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28 March 2019

Brexit: Endgame?

29th March 2019 was meant to be the date that the UK left the EU. Following John Bercow's announcement that the Prime Minister could not resubmit her deal to be voted on unless it was substantially changed from the previous one, Theresa May promised to resign if her twice-rejected deal was accepted.‚Äč The EU had previously agreed that they would allow an extension to Article 50 until at least 12th April for the ‘new’ deal to be approved in Parliament, with the UK then forecast to leave the EU on 22nd May.

It’s been over 1,000 days since the referendum and yet we are still unsure if or when we will depart. Behind all this daily noise, the UK economy has held up remarkably well, despite the Treasury initially warning that leaving the EU could significantly damage the economy. UK growth has, however, remained at its slowest since 2012 with the economy expanding a mere 0.2% in the last quarter. The Bank of England noted that lack of economic expansion is down to reduced business investment, which is due to nervousness surrounding Brexit. Over the past two years international companies have expended considerable resources in planning for Brexit. For example, Bank of America have spent £306m to relocate staff from London to its new preferred headquarters in Paris. Only last year, the group merged its UK and Irish subsidiaries, which resulted in 125 jobs moving to Dublin.

Despite the outflow by major companies, UK unemployment is at its lowest in 45 years, with 76% of the working-age population currently employed. Real wages, which have shown growth since the financial crisis in 2008, have started to depreciate since the beginning of the year as the fall in Sterling has filtered into consumer prices.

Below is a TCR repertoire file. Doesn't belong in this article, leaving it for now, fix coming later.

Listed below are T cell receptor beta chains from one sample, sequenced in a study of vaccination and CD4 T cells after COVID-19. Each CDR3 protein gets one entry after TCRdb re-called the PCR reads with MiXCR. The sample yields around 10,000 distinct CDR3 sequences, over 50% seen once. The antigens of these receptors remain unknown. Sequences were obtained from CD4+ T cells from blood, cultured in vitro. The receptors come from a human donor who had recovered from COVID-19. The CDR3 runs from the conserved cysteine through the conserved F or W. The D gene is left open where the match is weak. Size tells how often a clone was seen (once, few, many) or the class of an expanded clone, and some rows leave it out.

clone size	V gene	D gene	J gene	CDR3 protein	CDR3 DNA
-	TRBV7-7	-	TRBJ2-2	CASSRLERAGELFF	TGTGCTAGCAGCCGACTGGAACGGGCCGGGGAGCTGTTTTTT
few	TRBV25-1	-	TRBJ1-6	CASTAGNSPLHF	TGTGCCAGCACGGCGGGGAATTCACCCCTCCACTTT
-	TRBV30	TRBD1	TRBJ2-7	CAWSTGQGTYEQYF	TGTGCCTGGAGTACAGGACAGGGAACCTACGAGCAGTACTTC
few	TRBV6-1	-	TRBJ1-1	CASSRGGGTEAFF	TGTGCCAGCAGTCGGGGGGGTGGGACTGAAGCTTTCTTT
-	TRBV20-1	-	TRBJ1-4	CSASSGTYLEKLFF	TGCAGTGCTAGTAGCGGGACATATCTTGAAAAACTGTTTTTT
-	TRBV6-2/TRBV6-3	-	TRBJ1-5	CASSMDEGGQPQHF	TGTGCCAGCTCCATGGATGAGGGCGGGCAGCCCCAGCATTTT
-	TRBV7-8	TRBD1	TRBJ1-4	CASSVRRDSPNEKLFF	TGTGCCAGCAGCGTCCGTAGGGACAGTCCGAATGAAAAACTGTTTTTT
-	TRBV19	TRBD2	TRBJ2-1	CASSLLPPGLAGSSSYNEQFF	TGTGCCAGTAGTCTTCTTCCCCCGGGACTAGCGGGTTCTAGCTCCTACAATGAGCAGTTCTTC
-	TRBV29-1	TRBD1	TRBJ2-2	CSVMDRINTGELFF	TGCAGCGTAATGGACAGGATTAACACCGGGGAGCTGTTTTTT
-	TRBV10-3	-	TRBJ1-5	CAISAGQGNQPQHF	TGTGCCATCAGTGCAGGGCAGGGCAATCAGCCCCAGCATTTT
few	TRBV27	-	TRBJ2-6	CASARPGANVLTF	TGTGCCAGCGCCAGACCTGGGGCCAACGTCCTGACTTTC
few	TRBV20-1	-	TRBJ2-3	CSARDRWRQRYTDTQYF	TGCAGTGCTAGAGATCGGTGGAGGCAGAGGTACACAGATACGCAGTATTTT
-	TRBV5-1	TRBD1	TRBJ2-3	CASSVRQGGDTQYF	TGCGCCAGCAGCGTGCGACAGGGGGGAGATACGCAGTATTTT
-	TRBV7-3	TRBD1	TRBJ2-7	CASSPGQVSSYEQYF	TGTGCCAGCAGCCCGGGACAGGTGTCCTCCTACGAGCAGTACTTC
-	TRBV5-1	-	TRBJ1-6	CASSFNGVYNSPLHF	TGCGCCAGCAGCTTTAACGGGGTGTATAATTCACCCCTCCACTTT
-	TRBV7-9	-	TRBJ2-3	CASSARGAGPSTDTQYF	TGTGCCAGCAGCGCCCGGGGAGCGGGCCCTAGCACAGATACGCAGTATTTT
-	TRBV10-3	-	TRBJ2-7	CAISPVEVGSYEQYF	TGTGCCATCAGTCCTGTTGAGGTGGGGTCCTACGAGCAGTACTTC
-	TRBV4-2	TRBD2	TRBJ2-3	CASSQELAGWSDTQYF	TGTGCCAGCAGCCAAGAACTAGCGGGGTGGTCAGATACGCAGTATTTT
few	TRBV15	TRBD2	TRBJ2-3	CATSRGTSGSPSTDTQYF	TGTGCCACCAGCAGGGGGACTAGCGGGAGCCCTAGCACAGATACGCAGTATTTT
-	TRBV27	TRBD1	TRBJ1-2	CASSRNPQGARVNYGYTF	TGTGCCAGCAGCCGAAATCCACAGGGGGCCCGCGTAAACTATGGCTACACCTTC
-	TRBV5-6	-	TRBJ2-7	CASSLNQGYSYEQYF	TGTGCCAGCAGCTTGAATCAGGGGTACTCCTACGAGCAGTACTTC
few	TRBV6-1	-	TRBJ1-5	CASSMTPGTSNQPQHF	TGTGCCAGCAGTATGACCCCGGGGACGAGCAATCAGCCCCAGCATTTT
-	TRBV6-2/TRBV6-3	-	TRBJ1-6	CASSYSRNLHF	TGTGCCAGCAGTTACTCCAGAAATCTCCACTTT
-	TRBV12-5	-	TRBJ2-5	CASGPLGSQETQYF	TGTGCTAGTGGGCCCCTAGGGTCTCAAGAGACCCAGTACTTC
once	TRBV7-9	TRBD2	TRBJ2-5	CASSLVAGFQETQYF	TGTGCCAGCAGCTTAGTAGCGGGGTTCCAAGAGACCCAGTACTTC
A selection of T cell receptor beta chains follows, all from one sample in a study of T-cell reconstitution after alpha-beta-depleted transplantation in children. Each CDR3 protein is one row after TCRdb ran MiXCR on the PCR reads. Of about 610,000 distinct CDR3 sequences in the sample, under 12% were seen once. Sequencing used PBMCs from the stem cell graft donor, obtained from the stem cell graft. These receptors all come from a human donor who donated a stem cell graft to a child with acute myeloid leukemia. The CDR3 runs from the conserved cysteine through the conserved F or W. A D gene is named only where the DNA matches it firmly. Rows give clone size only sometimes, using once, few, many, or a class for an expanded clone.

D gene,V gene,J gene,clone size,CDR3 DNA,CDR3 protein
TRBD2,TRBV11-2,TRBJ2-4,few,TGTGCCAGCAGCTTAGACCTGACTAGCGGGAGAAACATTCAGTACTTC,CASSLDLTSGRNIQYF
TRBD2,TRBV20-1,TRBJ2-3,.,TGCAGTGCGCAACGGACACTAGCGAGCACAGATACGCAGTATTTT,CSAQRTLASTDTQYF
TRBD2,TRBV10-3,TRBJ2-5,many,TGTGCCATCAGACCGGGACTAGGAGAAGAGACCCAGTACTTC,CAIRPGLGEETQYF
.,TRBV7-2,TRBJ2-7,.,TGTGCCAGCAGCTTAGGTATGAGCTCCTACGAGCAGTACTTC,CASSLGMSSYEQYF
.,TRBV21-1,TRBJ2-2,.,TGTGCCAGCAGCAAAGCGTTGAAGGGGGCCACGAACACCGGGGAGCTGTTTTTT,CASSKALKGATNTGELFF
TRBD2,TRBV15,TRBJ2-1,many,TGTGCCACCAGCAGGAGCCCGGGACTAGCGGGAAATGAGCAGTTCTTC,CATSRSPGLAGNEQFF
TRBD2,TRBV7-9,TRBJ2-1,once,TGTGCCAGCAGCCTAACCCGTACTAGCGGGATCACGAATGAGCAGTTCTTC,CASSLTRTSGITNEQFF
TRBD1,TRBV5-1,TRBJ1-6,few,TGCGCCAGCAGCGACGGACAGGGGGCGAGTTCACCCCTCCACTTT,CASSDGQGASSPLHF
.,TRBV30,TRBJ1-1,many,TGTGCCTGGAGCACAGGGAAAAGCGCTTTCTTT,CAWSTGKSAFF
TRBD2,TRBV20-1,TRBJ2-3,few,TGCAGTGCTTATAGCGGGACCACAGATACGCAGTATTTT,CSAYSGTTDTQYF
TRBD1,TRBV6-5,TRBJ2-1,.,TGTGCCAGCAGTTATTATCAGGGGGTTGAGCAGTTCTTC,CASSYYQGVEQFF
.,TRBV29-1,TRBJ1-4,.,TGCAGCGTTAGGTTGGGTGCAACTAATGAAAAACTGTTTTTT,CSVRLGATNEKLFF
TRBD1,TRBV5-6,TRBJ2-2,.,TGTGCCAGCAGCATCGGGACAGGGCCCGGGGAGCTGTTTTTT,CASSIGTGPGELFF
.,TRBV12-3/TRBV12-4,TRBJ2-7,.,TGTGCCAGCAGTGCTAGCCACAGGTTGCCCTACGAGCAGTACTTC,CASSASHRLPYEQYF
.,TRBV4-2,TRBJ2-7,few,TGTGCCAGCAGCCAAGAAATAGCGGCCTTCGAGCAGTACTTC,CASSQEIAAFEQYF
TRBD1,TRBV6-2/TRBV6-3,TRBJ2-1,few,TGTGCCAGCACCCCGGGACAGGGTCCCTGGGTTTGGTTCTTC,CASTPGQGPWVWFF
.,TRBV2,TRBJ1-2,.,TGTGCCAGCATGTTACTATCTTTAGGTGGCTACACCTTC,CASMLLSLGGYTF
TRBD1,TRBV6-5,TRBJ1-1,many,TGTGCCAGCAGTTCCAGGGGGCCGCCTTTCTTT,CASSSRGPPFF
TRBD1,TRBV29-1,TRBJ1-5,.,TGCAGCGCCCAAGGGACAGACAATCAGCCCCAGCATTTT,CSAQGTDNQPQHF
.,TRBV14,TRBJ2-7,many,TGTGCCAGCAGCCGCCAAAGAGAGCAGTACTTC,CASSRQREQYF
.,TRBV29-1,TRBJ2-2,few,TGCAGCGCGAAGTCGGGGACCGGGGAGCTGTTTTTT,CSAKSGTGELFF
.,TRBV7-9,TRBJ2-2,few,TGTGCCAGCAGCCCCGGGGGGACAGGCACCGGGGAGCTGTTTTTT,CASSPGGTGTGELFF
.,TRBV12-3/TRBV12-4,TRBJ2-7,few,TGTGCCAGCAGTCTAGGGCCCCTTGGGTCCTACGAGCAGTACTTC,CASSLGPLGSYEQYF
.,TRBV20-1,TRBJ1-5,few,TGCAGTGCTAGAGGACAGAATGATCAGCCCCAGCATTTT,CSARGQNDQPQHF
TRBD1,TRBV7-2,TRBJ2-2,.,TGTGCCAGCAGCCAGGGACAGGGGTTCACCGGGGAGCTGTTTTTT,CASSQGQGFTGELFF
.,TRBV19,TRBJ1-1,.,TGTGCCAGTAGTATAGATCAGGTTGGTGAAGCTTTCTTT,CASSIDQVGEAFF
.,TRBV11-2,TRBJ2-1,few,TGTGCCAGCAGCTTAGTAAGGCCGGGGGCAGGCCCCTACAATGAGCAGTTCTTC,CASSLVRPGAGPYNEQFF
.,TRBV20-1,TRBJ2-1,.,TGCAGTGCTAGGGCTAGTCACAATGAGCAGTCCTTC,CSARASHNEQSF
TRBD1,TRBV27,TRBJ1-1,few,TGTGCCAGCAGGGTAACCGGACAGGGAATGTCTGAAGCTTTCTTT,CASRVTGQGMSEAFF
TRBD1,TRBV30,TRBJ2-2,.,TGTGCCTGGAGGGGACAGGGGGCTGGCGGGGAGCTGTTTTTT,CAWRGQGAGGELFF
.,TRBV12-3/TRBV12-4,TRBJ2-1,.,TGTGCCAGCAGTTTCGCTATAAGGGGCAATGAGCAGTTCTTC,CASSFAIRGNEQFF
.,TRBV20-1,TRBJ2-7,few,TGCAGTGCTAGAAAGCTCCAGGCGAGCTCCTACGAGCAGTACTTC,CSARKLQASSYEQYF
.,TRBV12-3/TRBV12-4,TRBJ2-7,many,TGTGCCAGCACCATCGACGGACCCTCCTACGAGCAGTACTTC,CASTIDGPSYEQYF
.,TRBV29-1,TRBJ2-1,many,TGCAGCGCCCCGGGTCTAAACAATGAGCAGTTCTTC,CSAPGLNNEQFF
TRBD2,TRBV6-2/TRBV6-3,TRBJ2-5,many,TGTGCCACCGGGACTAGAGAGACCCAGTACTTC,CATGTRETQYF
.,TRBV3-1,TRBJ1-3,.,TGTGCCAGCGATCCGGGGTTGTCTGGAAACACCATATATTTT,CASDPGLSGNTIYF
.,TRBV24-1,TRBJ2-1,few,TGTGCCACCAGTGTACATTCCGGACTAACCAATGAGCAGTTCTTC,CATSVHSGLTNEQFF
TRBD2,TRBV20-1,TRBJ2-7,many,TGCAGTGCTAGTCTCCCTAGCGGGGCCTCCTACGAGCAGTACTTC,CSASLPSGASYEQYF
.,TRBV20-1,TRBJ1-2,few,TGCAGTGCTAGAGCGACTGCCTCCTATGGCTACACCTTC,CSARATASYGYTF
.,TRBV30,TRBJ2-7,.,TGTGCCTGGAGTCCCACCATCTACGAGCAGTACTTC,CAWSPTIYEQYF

The US Federal Reserve (Fed) has indicated that it will not raise US interest rates for the remainder of 2019 and will maintain its target of 2.25% to 2.5%, citing trade uncertainty, lower household spending, declining investment and economic slowdown. From May until September, the Fed will start to slowly reduce the swollen balance sheet which was a result of bond holdings purchased during its quantitative easing programme. Fed Chairman Jerome Powell commented that “there was a positive outlook for the rest of the year, with the unemployment rate under 4% and inflation below the central bank’s 2% target. But we are also very mindful of what risks are which include slower global growth and no resolution on either Brexit or US-China trade talks”.

Global tighter monetary policies saw the difference between the US three-month and ten-year yields turn negative for the first time since August 2007, causing the curve to be inverted. Where a short-dated yield begins to rise above longer-dated yields, this can be an indicator of a coming recession and rate cutting cycle. Government bonds began to rebound as investors moved into Treasuries from riskier asset classes. The feelings were mutual across the globe as poor manufacturing data from Germany saw its ten-year Bund yields fall into negative territory, falling three basis points, followed by Japan’s benchmark dropping to its lowest level since November 2016.

Given all the prevailing uncertainty, we would not be surprised to see an increase in equity market volatility over the coming months.  

Victoria Hill, Investment Executive
Brexit: Endgame?
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